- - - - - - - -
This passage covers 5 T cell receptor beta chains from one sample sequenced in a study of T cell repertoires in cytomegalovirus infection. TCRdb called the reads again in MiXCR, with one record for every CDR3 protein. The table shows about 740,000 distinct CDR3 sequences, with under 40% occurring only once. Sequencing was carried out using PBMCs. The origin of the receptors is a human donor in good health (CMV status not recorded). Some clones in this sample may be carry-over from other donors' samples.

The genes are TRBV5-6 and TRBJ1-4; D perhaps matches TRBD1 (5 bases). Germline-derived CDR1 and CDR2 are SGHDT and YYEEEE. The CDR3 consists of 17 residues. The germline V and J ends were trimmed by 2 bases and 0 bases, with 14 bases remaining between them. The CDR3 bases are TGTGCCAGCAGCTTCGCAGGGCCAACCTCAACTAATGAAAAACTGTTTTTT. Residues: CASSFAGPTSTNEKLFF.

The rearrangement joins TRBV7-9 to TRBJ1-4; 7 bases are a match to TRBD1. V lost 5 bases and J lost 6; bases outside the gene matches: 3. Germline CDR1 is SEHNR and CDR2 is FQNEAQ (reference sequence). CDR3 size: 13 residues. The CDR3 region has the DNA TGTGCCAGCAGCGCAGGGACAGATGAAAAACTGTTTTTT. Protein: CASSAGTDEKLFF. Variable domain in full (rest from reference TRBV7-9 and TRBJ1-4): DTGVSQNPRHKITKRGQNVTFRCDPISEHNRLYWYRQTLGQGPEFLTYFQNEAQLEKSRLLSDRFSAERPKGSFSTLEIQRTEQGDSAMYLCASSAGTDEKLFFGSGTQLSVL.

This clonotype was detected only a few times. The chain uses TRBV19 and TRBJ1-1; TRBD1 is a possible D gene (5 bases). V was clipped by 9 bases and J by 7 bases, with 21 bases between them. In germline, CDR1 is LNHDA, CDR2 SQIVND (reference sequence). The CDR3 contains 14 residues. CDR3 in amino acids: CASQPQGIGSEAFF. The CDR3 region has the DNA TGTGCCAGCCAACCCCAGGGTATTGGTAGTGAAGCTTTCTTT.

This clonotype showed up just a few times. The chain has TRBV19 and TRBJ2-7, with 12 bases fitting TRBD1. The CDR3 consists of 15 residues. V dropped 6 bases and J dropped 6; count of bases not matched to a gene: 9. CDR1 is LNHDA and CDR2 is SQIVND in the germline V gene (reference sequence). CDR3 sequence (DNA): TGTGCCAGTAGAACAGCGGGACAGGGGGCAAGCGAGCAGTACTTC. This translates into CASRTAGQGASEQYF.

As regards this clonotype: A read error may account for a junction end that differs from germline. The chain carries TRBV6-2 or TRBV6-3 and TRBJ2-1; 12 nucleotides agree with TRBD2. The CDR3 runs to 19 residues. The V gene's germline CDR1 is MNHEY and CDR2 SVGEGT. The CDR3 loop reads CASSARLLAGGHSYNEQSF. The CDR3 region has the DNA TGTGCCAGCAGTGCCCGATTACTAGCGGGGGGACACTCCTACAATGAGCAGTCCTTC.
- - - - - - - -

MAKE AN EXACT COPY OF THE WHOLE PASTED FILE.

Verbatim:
This passage covers 5 T cell receptor beta chains from one sample sequenced in a study of T cell repertoires in cytomegalovirus infection. TCRdb called the reads again in MiXCR, with one record for every CDR3 protein. The table shows about 740,000 distinct CDR3 sequences, with under 40% occurring only once. Sequencing was carried out using PBMCs. The origin of the receptors is a human donor in good health (CMV status not recorded). Some clones in this sample may be carry-over from other donors' samples.

The genes are TRBV5-6 and TRBJ1-4; D perhaps matches TRBD1 (5 bases). Germline-derived CDR1 and CDR2 are SGHDT and YYEEEE. The CDR3 consists of 17 residues. The germline V and J ends were trimmed by 2 bases and 0 bases, with 14 bases remaining between them. The CDR3 bases are TGTGCCAGCAGCTTCGCAGGGCCAACCTCAACTAATGAAAAACTGTTTTTT. Residues: CASSFAGPTSTNEKLFF.

The rearrangement joins TRBV7-9 to TRBJ1-4; 7 bases are a match to TRBD1. V lost 5 bases and J lost 6; bases outside the gene matches: 3. Germline CDR1 is SEHNR and CDR2 is FQNEAQ (reference sequence). CDR3 size: 13 residues. The CDR3 region has the DNA TGTGCCAGCAGCGCAGGGACAGATGAAAAACTGTTTTTT. Protein: CASSAGTDEKLFF. Variable domain in full (rest from reference TRBV7-9 and TRBJ1-4): DTGVSQNPRHKITKRGQNVTFRCDPISEHNRLYWYRQTLGQGPEFLTYFQNEAQLEKSRLLSDRFSAERPKGSFSTLEIQRTEQGDSAMYLCASSAGTDEKLFFGSGTQLSVL.

This clonotype was detected only a few times. The chain uses TRBV19 and TRBJ1-1; TRBD1 is a possible D gene (5 bases). V was clipped by 9 bases and J by 7 bases, with 21 bases between them. In germline, CDR1 is LNHDA, CDR2 SQIVND (reference sequence). The CDR3 contains 14 residues. CDR3 in amino acids: CASQPQGIGSEAFF. The CDR3 region has the DNA TGTGCCAGCCAACCCCAGGGTATTGGTAGTGAAGCTTTCTTT.

This clonotype showed up just a few times. The chain has TRBV19 and TRBJ2-7, with 12 bases fitting TRBD1. The CDR3 consists of 15 residues. V dropped 6 bases and J dropped 6; count of bases not matched to a gene: 9. CDR1 is LNHDA and CDR2 is SQIVND in the germline V gene (reference sequence). CDR3 sequence (DNA): TGTGCCAGTAGAACAGCGGGACAGGGGGCAAGCGAGCAGTACTTC. This translates into CASRTAGQGASEQYF.

As regards this clonotype: A read error may account for a junction end that differs from germline. The chain carries TRBV6-2 or TRBV6-3 and TRBJ2-1; 12 nucleotides agree with TRBD2. The CDR3 runs to 19 residues. The V gene's germline CDR1 is MNHEY and CDR2 SVGEGT. The CDR3 loop reads CASSARLLAGGHSYNEQSF. The CDR3 region has the DNA TGTGCCAGCAGTGCCCGATTACTAGCGGGGGGACACTCCTACAATGAGCAGTCCTTC.